A trekking pole is a light-weight, adjustable support tool that is used to save energy and add stability on all types of terrain. These poles not only help in descending the slopes in a safe manner but also reduce the pressure on the knees.
There is evidence that trekking poles enhance the muscle-building and aerobic benefits of hiking. With trekking poles, hikers use upper body muscles they don't ordinarily engage, like biceps, latissimus dorsi (side muscles), pectorals, and triceps. Regularly engaging these muscles while swinging and placing trekking poles will strengthen them. In addition to building upper body muscles, engaging these muscles during a hike creates a full body workout, enhancing the already significant aerobic benefit of hiking.
Easy Lock System
It allows you to adjust the length of the poles to your height and walking surface. The Easy Lock System provides optimum lock with less tightening torque. The holding force is more than 140kg when properly adjusted.
Adjustable / Releasable Trigger Strap
Adjustable/Releasable Trigger Strap offers superior wrist support and the convenience of a releasable system. You can easily click in and out of the grip to grab your water bottle or slip on a jacket.
Rubber Fitness Tips
Designed to grip pavement and deliver added support and stability, the Rubber Fitness Tips should always face towards the back, behind you. This position allows you to “push off” more efficiently, increasing your upper body workout. Remove the Rubber Fitness Tips to expose the Carbide Flextips if you Nordic Walk on gravel or slick surfaces.
Adjust the length. While standing up straight with shoulders relaxed, the top of your trekking poles should be 2 to 3 inches below your armpit. Use a twisting motion to unlock and re-lock the intersecting portions on each pole to find the proper height.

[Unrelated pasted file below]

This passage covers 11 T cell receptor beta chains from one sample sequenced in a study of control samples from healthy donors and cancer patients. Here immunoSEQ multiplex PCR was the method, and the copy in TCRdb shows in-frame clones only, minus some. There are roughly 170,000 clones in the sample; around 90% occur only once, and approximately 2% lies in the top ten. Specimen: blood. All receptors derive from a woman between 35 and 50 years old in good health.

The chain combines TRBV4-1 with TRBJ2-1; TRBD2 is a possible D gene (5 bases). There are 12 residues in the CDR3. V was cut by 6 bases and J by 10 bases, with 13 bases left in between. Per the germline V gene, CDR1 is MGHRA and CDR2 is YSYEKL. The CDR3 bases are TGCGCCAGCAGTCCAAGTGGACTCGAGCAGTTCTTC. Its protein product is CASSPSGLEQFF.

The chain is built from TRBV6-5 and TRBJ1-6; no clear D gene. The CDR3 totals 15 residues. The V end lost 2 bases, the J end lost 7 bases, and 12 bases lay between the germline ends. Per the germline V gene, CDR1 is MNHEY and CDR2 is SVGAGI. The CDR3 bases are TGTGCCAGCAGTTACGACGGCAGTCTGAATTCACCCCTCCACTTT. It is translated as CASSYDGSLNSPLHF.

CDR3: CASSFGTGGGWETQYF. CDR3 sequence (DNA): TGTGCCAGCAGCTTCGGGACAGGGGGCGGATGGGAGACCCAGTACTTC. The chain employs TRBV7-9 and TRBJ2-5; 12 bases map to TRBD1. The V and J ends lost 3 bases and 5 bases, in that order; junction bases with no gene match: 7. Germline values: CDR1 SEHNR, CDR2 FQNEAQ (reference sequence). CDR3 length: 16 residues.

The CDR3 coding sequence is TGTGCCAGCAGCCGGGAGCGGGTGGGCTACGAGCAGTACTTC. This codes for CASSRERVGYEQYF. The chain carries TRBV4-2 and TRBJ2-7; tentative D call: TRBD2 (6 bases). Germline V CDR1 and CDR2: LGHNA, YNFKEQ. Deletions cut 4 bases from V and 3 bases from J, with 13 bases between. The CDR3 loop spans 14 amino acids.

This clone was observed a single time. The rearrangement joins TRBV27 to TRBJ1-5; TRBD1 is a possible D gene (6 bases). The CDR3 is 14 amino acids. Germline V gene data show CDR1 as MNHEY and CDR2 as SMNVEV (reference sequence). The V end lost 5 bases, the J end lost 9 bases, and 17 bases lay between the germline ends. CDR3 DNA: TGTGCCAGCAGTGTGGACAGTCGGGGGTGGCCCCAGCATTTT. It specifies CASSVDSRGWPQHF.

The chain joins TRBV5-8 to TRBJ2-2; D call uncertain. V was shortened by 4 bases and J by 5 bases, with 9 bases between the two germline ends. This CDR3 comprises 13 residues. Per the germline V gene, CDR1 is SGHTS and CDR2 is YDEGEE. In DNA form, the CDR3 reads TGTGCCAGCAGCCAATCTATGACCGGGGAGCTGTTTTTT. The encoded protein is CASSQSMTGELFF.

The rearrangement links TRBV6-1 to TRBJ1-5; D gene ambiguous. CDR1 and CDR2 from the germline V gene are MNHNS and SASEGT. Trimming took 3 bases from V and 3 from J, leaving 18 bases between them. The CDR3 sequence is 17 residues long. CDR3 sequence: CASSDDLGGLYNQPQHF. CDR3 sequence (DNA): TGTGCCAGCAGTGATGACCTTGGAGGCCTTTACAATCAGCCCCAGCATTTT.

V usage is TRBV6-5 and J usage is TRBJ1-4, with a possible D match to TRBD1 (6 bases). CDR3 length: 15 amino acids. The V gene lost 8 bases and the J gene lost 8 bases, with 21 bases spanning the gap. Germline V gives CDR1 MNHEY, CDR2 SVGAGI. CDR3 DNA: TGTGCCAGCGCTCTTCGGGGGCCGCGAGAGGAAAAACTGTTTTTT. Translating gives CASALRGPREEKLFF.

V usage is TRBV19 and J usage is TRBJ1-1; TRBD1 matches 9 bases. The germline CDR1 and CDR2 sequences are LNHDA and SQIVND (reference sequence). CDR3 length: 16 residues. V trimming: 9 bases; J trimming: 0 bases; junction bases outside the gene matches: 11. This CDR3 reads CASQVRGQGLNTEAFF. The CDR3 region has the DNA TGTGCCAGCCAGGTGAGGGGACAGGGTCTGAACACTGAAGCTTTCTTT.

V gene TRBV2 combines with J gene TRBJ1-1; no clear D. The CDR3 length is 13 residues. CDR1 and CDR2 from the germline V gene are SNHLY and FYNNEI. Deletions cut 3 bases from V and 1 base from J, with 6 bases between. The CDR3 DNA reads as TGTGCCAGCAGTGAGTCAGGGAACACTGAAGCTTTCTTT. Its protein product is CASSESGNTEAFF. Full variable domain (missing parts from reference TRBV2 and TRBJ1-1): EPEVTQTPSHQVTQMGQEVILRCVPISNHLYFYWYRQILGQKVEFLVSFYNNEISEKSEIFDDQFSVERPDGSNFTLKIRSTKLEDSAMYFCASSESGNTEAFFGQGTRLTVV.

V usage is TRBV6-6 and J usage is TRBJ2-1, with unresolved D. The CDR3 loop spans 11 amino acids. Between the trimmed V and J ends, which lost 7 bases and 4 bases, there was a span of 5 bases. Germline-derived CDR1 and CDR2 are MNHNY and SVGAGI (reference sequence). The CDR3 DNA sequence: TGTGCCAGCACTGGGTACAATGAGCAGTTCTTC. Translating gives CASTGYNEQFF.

Use your wrist straps. Insert your hand from underneath and keep a relaxed hold on the grip. Use your other hand to adjust the strap so that it is snug but not tight.
Preserve energy on flat terrain. Bend your arms at a 90-degree angle and maintain an upright posture. Walk normally, but as you place one foot in front of the other, extend the opposite arm and plant your pole.
Maximize your balance uphill. As you step forward with one leg, plant your pole with the opposite arm. If the terrain is exceptionally difficult, use the same leg as your pole plant side to give yourself added support.
Maintain stability on declines. As before, continue using the opposite hand and leg to achieve balance. To add stability, however, swing your pole further in front of you in order to compensate for steeply declining terrain.
Traverse comfortably. When hiking through hillsides, overcome the awkwardness by shortening the pole that is located on the side with an incline. If it's more comfortable, you can also lengthen the other one to accommodate for the uneven terrain.
Tips & Warnings
If you find adjusting your poles to be a hassle, have them customized according to your height.
When planting the pole on flat terrain, it should be about the same distance ahead of your body as the opposite foot.
For steeper inclines, it may be more comfortable to shorten the length of your trekking poles and then re-adjust them with the changing terrain.
On a decline, you can alleviate pressure on your knees by leaning forward and allowing your poles to support some of your body weight.
While hiking, use your poles creatively to push spider webs out of the way in front of you or, if necessary, for self defense.
A trekking pole has other uses as well: wrap some duct tape around one to use for repairing gear while on the trail; test snow to see how deep it is; use it as a makeshift splint if a hiker has an injured leg, wrapping the leg with a belt or jacket and attaching to the pole.
In high water, don't let the poles give you a false sense of security. Trekking poles are no match for a strong river current that's up over your knees--find a safe way to cross the water or find another route.